New Joints for Senior Patients
When patients have painful joints such as hips or knees that continue to bother them despite non-surgical therapy, joint replacements can help tremendously – even among the elderly population. Joint replacement technology has changed significantly in recent years and is continuing to rapidly evolve.
The bearing surface in a joint replacement, where the new metal implant articulates with the new cushion or polyethylene, is the place where most wear and tear occurs. The components of the bearing surface, with newer technology, are now allowing these implants to have the potential to last 30 years or longer. The prosthesis is durable and will enable the joint to move in a very similar fashion to the normal joint.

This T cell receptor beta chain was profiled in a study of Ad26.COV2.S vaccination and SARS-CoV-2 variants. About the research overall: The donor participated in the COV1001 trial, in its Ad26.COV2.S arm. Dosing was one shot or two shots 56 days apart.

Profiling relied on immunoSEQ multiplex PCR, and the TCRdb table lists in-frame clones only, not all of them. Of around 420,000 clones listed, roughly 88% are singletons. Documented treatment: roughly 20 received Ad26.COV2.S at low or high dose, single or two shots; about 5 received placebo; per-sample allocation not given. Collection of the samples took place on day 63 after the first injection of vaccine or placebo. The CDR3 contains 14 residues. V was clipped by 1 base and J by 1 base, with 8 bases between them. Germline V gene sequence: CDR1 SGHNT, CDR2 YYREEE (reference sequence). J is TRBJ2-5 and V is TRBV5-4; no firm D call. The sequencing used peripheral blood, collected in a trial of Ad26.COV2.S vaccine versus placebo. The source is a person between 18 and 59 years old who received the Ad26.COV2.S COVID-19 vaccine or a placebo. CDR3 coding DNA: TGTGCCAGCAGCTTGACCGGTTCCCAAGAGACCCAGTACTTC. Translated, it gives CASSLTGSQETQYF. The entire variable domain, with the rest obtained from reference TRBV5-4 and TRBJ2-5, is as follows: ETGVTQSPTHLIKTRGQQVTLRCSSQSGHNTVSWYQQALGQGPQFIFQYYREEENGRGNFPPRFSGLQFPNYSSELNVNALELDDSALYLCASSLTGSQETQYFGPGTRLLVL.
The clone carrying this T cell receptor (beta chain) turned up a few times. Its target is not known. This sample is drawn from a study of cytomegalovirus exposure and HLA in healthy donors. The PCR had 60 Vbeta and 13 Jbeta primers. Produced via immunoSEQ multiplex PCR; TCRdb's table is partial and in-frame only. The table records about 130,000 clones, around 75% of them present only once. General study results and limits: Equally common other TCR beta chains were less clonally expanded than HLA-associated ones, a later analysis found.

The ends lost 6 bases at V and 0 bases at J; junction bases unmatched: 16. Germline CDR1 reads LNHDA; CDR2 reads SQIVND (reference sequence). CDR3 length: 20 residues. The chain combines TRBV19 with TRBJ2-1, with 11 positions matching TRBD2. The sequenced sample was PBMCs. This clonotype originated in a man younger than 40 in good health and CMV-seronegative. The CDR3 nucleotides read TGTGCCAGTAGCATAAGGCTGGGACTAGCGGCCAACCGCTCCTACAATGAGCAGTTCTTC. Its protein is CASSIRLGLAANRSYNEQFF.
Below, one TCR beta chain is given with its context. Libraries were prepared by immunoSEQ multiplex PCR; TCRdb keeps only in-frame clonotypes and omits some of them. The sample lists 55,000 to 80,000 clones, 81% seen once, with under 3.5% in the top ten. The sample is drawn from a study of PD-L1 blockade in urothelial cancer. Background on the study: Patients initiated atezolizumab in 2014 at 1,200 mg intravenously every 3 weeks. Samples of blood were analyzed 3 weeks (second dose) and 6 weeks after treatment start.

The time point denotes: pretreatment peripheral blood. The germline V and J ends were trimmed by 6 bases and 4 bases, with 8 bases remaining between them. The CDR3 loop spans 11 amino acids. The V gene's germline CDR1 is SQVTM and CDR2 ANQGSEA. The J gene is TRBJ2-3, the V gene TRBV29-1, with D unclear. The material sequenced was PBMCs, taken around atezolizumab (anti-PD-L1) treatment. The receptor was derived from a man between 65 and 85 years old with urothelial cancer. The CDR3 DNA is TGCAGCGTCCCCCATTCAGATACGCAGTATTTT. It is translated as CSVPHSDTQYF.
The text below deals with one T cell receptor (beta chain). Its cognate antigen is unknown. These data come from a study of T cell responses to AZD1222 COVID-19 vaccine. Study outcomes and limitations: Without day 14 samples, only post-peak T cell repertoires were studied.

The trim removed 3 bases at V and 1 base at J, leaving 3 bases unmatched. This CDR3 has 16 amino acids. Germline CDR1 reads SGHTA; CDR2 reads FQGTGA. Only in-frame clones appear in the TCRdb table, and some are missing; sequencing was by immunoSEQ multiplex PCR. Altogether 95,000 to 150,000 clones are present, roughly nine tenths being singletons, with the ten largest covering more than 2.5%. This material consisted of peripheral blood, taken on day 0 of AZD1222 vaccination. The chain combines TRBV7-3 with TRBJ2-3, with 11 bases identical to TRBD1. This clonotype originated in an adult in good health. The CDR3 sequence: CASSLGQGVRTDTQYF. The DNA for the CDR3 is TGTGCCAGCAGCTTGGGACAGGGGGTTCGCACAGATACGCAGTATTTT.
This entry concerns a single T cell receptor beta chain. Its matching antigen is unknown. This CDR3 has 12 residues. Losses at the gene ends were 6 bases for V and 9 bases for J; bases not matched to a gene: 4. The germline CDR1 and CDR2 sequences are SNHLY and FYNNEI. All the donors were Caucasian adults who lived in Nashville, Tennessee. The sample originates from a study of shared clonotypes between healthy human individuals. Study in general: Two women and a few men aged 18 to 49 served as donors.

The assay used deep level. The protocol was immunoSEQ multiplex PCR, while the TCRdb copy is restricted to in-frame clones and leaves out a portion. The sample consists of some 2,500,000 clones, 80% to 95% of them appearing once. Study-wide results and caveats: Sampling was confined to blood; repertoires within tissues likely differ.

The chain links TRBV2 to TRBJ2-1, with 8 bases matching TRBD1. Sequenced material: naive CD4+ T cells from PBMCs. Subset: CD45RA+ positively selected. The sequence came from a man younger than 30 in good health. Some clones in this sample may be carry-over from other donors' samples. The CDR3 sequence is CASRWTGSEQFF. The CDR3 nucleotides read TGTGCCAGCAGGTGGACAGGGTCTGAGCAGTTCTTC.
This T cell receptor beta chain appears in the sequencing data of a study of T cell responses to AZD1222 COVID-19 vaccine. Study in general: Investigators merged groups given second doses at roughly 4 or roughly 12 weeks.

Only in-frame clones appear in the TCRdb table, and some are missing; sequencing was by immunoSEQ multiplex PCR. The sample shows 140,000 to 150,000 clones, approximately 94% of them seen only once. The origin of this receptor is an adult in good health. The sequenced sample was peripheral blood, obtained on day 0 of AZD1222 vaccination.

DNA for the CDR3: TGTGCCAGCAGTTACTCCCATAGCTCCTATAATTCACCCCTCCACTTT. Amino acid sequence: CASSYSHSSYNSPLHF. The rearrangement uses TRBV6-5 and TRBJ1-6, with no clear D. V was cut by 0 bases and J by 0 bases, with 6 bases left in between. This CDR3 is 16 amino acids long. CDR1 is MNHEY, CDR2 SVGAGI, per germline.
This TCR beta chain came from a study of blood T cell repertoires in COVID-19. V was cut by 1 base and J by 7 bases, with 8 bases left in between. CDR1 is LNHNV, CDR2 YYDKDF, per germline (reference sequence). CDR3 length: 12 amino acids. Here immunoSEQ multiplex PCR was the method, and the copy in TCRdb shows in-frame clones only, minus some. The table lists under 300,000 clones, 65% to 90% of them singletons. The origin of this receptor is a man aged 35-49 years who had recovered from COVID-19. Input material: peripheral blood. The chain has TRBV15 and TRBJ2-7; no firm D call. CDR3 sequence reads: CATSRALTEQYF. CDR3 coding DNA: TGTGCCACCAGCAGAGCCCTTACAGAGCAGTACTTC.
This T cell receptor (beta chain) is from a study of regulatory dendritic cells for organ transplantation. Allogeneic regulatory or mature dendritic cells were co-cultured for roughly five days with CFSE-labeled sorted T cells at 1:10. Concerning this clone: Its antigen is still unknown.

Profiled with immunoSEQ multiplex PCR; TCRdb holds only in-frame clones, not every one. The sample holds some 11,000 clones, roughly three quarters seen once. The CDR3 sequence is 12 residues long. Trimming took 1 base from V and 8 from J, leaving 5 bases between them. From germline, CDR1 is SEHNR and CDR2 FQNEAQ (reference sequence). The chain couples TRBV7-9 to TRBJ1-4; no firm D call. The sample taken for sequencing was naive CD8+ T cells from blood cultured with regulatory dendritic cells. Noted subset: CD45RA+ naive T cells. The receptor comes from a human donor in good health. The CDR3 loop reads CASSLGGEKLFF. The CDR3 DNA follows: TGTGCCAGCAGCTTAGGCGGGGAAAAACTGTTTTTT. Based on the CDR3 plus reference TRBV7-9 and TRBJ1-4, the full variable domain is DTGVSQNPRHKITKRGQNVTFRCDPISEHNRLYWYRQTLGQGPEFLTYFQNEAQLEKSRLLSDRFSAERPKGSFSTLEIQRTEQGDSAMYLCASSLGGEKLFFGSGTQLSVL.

Research has shown that patients 75 and older, even into their 80s and 90s, do as well as younger pati
ents with total joint replacements and these replacements can improve their quality of life dramatically. We assess risks for surgery and recovery, and ultimately the patient’s medical condition will determine if the surgery is safe.
In order to survive into your 80s and 90s, you have to have a good heart and in most cases be medically healthy. The life span of humans, particularly women, continues to increase so that a healthy 85-year old patient with a bad knee might live another 15 years or more. The oldest patient I’ve performed a knee replacement on was 94; her hip replacement at 98. She died at age 104 but was able to remain active, walk independently and enjoy life until she passed.
Older patients who opt to have total joint replacements can typically expect their prostheses to offer years of pain-free living and allow a more independent life style as they age.